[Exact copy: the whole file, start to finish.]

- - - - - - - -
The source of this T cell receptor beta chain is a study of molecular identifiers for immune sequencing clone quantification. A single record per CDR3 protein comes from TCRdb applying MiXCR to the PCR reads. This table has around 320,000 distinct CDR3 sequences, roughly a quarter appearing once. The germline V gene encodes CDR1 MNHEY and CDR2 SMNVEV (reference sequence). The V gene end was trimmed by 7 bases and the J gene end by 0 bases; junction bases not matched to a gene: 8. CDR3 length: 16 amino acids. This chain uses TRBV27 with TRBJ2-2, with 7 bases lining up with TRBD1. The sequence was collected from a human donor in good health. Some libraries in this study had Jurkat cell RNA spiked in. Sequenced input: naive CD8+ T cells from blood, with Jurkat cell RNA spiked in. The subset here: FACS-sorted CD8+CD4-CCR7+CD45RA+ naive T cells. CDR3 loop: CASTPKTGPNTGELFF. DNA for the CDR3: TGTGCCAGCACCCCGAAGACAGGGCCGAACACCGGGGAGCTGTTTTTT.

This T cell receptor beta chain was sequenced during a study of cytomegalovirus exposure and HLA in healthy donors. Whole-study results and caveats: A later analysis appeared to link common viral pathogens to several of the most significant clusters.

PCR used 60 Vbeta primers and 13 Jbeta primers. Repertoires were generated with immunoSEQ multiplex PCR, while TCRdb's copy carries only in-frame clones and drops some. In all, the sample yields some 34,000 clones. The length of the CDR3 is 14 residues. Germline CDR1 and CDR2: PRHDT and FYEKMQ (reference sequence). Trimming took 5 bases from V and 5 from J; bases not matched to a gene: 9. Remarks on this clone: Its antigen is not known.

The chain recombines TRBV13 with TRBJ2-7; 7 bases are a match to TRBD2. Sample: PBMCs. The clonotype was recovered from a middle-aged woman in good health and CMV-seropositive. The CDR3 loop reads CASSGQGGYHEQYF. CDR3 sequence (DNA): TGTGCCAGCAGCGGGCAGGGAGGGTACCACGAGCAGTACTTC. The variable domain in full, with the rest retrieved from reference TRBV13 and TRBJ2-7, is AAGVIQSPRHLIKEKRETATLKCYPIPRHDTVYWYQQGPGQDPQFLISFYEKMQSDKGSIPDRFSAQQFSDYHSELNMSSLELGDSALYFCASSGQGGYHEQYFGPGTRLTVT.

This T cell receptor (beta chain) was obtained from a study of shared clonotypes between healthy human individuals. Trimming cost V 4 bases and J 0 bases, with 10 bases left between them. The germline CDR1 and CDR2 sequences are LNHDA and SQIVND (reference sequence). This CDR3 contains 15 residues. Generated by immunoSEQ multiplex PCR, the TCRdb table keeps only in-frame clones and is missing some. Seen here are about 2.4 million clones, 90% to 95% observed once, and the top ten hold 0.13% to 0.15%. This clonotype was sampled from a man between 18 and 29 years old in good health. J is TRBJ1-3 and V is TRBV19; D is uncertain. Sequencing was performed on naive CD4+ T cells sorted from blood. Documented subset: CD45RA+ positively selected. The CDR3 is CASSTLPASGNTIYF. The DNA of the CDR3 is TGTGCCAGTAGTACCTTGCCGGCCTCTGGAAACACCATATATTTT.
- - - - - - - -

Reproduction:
The source of this T cell receptor beta chain is a study of molecular identifiers for immune sequencing clone quantification. A single record per CDR3 protein comes from TCRdb applying MiXCR to the PCR reads. This table has around 320,000 distinct CDR3 sequences, roughly a quarter appearing once. The germline V gene encodes CDR1 MNHEY and CDR2 SMNVEV (reference sequence). The V gene end was trimmed by 7 bases and the J gene end by 0 bases; junction bases not matched to a gene: 8. CDR3 length: 16 amino acids. This chain uses TRBV27 with TRBJ2-2, with 7 bases lining up with TRBD1. The sequence was collected from a human donor in good health. Some libraries in this study had Jurkat cell RNA spiked in. Sequenced input: naive CD8+ T cells from blood, with Jurkat cell RNA spiked in. The subset here: FACS-sorted CD8+CD4-CCR7+CD45RA+ naive T cells. CDR3 loop: CASTPKTGPNTGELFF. DNA for the CDR3: TGTGCCAGCACCCCGAAGACAGGGCCGAACACCGGGGAGCTGTTTTTT.

This T cell receptor beta chain was sequenced during a study of cytomegalovirus exposure and HLA in healthy donors. Whole-study results and caveats: A later analysis appeared to link common viral pathogens to several of the most significant clusters.

PCR used 60 Vbeta primers and 13 Jbeta primers. Repertoires were generated with immunoSEQ multiplex PCR, while TCRdb's copy carries only in-frame clones and drops some. In all, the sample yields some 34,000 clones. The length of the CDR3 is 14 residues. Germline CDR1 and CDR2: PRHDT and FYEKMQ (reference sequence). Trimming took 5 bases from V and 5 from J; bases not matched to a gene: 9. Remarks on this clone: Its antigen is not known.

The chain recombines TRBV13 with TRBJ2-7; 7 bases are a match to TRBD2. Sample: PBMCs. The clonotype was recovered from a middle-aged woman in good health and CMV-seropositive. The CDR3 loop reads CASSGQGGYHEQYF. CDR3 sequence (DNA): TGTGCCAGCAGCGGGCAGGGAGGGTACCACGAGCAGTACTTC. The variable domain in full, with the rest retrieved from reference TRBV13 and TRBJ2-7, is AAGVIQSPRHLIKEKRETATLKCYPIPRHDTVYWYQQGPGQDPQFLISFYEKMQSDKGSIPDRFSAQQFSDYHSELNMSSLELGDSALYFCASSGQGGYHEQYFGPGTRLTVT.

This T cell receptor (beta chain) was obtained from a study of shared clonotypes between healthy human individuals. Trimming cost V 4 bases and J 0 bases, with 10 bases left between them. The germline CDR1 and CDR2 sequences are LNHDA and SQIVND (reference sequence). This CDR3 contains 15 residues. Generated by immunoSEQ multiplex PCR, the TCRdb table keeps only in-frame clones and is missing some. Seen here are about 2.4 million clones, 90% to 95% observed once, and the top ten hold 0.13% to 0.15%. This clonotype was sampled from a man between 18 and 29 years old in good health. J is TRBJ1-3 and V is TRBV19; D is uncertain. Sequencing was performed on naive CD4+ T cells sorted from blood. Documented subset: CD45RA+ positively selected. The CDR3 is CASSTLPASGNTIYF. The DNA of the CDR3 is TGTGCCAGTAGTACCTTGCCGGCCTCTGGAAACACCATATATTTT.